Is there anything that will automatically send work to the rejection pile, and are there any submission tips you can share? 

There’s nothing that will automatically send work to the rejection pile. If I decline to publish a story, it’s usually due to a combination of factors such as an inconsistent narrative voice, unnatural sounding dialogue, cliché imagery or plot or over-explaining (not leaving enough to the reader’s imagination). If a story has a lot of grammatical mistakes and doesn’t look as if it’s been proofread properly then I’ll probably turn it down, as it’ll be too much work to prepare it for publication. One of the biggest turn-offs for me, though, are stories with a twist ending where the twist hasn’t been sufficiently foreshadowed or where it’s been so obviously sign-posted that I’ve guessed it before the end. It’s a difficult balancing act, and one I struggle with myself.

Tell us a little about yourself and your own writing?

I’ve always written stories in my head, if not on paper. I remember writing and illustrating a book for my little brother when I was about ten. It was a complete rip-off of the children’s TV series Jamie and His Magic Torch, but I put my heart and soul into it! In my early teens, I graduated to Star Wars fanfiction, but I didn’t write much at all in my late teens and twenties, I was too busy with school, university, work and then babies – I did science A-levels, a degree in Biochemisty, a PGCE in secondary science education, taught for a few years and then gave it all up to raise two lovely children. I’d had depression and anxiety after the birth of my daughter in 2005, and the doctor advised me to find something with which to occupy my brain. Writing seemed like a good idea, so in 2007, after a bit of dabbling, I took The Open University’s Start Writing Fiction Course, and I haven’t really looked back since. I’ve written quite a few short stories, but flash-fiction is where I feel most at home and I’m pleased to say that I’ve had a fair few pieces published here and there. Right now, I’m working on a collection of summer-themed flash-fictions and in September (if I get enough punters) I’ll be teaching my first ever writing course in the adult education department of my local secondary school. Bit scary!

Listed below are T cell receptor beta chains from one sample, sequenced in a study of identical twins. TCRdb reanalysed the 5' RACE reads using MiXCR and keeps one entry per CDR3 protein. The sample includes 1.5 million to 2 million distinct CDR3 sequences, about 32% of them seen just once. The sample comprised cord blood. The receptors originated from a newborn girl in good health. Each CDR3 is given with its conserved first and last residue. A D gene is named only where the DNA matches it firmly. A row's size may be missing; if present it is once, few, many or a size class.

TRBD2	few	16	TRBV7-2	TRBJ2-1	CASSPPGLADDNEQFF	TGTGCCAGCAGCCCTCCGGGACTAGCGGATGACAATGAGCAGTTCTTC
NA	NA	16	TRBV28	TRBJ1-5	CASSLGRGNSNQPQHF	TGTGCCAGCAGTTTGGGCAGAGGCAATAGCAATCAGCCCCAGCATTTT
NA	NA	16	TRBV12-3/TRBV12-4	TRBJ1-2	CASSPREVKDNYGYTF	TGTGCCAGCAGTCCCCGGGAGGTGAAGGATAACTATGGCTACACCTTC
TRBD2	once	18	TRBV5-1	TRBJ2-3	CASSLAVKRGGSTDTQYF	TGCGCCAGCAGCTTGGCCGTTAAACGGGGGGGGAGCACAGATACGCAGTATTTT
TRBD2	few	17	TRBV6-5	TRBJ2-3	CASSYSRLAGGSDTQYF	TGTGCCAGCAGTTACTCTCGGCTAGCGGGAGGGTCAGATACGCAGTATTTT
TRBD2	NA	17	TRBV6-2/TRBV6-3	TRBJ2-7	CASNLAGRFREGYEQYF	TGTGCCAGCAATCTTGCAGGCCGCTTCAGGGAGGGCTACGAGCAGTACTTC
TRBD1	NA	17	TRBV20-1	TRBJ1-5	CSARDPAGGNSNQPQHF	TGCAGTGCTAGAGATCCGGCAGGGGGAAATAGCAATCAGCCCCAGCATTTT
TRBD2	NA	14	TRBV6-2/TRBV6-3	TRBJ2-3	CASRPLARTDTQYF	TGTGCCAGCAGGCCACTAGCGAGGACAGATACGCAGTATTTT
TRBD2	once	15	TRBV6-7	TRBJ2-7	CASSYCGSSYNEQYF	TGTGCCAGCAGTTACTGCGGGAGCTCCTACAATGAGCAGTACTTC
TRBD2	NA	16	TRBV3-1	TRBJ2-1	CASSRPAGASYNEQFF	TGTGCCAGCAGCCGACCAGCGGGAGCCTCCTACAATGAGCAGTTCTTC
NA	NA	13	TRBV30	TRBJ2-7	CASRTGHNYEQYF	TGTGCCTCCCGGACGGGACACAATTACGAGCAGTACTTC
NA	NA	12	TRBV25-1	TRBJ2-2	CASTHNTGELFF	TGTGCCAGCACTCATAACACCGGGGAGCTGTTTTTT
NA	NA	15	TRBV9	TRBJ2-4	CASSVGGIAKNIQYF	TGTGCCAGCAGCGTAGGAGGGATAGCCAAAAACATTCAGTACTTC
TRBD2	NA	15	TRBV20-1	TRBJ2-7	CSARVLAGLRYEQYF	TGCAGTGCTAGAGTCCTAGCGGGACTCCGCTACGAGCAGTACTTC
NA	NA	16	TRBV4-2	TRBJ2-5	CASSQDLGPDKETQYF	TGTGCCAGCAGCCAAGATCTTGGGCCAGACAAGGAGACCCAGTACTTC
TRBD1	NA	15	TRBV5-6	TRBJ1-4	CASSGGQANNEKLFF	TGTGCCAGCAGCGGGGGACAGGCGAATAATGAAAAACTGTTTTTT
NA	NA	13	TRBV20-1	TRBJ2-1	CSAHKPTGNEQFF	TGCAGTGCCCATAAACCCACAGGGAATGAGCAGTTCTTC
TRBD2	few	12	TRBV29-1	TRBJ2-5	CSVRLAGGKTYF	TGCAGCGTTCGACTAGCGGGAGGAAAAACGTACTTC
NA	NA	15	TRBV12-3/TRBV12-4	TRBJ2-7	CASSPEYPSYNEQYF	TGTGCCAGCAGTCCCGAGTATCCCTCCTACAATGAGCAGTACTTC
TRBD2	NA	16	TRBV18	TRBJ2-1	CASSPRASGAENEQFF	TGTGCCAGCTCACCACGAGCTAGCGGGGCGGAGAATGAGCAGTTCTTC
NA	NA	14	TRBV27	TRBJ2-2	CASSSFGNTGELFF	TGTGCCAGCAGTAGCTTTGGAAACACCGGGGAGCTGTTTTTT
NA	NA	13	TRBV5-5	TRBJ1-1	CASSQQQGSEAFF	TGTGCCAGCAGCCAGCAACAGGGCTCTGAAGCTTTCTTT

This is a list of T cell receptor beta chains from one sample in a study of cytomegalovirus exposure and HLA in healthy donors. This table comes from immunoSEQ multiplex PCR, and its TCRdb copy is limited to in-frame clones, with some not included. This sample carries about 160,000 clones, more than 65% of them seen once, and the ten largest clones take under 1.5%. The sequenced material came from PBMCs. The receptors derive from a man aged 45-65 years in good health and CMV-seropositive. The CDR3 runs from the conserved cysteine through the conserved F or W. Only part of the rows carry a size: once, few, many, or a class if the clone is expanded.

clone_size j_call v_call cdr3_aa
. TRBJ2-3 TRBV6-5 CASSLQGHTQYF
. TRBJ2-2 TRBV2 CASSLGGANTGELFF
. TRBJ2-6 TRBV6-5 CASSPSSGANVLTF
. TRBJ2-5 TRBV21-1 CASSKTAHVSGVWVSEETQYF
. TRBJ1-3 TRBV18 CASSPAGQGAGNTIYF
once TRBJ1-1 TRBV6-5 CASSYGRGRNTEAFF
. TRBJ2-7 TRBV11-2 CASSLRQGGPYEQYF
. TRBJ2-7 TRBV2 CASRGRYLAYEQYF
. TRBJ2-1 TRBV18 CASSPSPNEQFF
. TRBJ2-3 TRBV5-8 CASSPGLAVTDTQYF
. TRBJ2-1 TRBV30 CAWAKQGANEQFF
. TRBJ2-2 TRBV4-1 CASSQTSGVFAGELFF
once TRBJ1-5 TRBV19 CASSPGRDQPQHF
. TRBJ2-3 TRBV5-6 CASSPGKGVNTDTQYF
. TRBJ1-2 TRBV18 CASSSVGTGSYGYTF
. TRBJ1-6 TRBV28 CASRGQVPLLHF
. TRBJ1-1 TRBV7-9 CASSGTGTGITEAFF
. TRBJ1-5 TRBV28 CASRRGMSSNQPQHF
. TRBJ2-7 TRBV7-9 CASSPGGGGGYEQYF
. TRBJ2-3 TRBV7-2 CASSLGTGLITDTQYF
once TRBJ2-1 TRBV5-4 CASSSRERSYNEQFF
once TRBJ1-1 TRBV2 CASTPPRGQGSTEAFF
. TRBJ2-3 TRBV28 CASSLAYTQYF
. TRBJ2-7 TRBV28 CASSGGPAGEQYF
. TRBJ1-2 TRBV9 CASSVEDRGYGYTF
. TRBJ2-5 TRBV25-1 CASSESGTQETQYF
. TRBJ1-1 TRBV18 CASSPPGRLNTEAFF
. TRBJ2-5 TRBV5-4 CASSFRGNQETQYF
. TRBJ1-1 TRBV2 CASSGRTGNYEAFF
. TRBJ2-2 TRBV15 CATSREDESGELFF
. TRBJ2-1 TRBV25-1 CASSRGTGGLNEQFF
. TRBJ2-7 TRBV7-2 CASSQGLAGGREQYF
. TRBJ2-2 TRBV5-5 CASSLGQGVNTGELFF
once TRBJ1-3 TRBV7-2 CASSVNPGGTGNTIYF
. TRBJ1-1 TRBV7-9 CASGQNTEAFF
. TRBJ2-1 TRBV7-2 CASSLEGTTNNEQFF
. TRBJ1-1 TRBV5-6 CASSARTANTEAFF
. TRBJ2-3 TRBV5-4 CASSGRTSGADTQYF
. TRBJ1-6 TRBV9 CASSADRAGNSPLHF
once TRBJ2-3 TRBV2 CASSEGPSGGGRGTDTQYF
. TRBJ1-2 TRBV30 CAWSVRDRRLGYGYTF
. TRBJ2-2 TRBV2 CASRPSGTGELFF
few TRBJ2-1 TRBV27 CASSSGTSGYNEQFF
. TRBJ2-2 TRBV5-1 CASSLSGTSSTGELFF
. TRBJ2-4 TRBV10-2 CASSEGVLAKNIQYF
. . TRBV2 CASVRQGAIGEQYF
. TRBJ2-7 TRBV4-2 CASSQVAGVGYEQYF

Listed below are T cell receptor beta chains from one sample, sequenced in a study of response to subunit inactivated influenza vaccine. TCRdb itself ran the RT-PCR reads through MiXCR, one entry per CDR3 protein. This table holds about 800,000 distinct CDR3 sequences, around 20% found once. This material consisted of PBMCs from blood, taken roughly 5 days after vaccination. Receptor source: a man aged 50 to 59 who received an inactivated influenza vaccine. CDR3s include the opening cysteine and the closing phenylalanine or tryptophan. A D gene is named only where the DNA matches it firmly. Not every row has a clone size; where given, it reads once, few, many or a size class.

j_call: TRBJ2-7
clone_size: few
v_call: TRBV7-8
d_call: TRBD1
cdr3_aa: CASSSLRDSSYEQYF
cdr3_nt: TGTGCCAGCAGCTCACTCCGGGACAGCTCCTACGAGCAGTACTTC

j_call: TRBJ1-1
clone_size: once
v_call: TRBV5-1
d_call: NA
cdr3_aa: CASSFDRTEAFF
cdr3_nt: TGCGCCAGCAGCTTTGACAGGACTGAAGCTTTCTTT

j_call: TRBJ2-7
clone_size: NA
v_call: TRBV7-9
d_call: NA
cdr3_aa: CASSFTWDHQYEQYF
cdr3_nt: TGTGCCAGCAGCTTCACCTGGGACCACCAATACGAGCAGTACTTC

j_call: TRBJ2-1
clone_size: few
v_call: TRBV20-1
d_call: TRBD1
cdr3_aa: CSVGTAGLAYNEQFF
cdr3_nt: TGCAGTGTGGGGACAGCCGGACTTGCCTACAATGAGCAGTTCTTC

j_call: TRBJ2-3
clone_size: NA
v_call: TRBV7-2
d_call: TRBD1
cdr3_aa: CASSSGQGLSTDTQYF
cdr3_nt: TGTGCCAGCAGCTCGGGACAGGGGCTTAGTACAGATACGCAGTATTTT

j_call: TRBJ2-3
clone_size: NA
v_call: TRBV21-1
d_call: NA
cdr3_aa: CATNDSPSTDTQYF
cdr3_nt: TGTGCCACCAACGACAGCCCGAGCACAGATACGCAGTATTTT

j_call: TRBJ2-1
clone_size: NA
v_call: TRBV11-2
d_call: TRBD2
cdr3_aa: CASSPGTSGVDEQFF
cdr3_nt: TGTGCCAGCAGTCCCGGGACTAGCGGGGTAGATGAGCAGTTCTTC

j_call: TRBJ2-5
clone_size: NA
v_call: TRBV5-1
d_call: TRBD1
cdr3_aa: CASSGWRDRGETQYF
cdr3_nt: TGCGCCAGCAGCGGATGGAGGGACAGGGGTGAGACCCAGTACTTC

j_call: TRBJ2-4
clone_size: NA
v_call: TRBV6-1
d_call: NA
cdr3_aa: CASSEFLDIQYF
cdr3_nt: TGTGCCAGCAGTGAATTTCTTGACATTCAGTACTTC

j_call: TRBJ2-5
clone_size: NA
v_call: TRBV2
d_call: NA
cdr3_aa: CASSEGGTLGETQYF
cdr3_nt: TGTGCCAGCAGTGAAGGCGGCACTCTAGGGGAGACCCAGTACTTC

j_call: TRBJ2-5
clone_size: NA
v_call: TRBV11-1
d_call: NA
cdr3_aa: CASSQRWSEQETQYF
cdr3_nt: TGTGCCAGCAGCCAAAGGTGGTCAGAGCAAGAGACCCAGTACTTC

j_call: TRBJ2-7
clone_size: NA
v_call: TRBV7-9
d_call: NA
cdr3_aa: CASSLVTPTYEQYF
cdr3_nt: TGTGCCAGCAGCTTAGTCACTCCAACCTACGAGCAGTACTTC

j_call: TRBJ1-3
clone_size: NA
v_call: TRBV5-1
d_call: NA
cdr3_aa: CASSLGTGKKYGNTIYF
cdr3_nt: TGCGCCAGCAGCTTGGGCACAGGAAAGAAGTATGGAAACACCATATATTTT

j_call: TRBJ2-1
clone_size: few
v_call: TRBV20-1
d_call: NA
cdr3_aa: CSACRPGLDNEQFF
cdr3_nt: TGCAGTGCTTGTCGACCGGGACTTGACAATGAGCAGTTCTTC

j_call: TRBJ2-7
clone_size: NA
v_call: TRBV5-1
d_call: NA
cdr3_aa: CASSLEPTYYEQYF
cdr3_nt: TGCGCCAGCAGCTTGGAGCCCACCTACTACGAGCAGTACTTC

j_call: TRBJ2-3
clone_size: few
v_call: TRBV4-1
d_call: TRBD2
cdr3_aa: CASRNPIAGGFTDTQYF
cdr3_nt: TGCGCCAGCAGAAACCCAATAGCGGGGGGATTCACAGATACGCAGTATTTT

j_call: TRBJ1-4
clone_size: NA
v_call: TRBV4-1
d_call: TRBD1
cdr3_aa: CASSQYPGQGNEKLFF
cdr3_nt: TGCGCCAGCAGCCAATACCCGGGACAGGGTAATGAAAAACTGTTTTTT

Are there any short fiction authors who are a particular inspiration? 

Loads! I have a ‘Recommended Reading’ page on my website where I list lots of my favourite authors and stories, but if I had to name just a few, they’d be: Calum Kerr, Nik Perring, Kevlin Henney, Shirley Golden, Cathy Lennon, Lorrie Heartshorn, Angela Readman, Kurt Vonnegut, Raymond Carver, Elmore Leonard, Annie Proulx and Kate Atkinson. These are the people whose work I rush to read. (That was more than just a few, wasn’t it?!)

Friends of 1000words are flashandzoom, Paragraph Planet and Stories with Pictures. Can you tell us a bit about each of them?

flashandzoom is a photography and poetry project run photographer Jaime Hill and a writing pal of mine, Zoe Mitchell. The aim of the project is to provide a fresh perspective to photography and poetry, and to create art that reaches people on a number of levels. It’s been a bit quiet of late, but what they’ve produced in the past has been beautiful.

Paragraph Planet publishes a 75-word paragraph (fiction and non-fiction) EVERY SINGLE DAY of the year, which is an amazing feat. You can also read author interviews and there’s a sister site called ‘Writing Workout’ where writers can do all sorts of writing exercises. I’ve had a couple of pieces published on Paragraph Planet and intend to send more soon.

Stories and Pictures is a site that brings writers and artists together in collaboration. It’s chock-full of beautiful stories accompanied by beautiful pictures. Some of the stories have been inspired by pictures, and some of the pictures have been inspired by stories. I’ve had a story and a photo published there too.

  natalie 2 Natalie Bowers, along with Heather Stanley, is the editor and publisher of 1000words online flash fiction magazine. She lives in Hampshire with her husband, two children and a growing collection of ukuleles. Natalie has a degree in Biochemisty, a PGCE in secondary science education, and has taught Science and A-Level Biology. Her short stories have appeared in print and her flash-fiction has been published in various online journals. You can find a list of her publications on her blog, and she is a fellow Ether Books author. You can follow 1000words on Facebook and Twitter.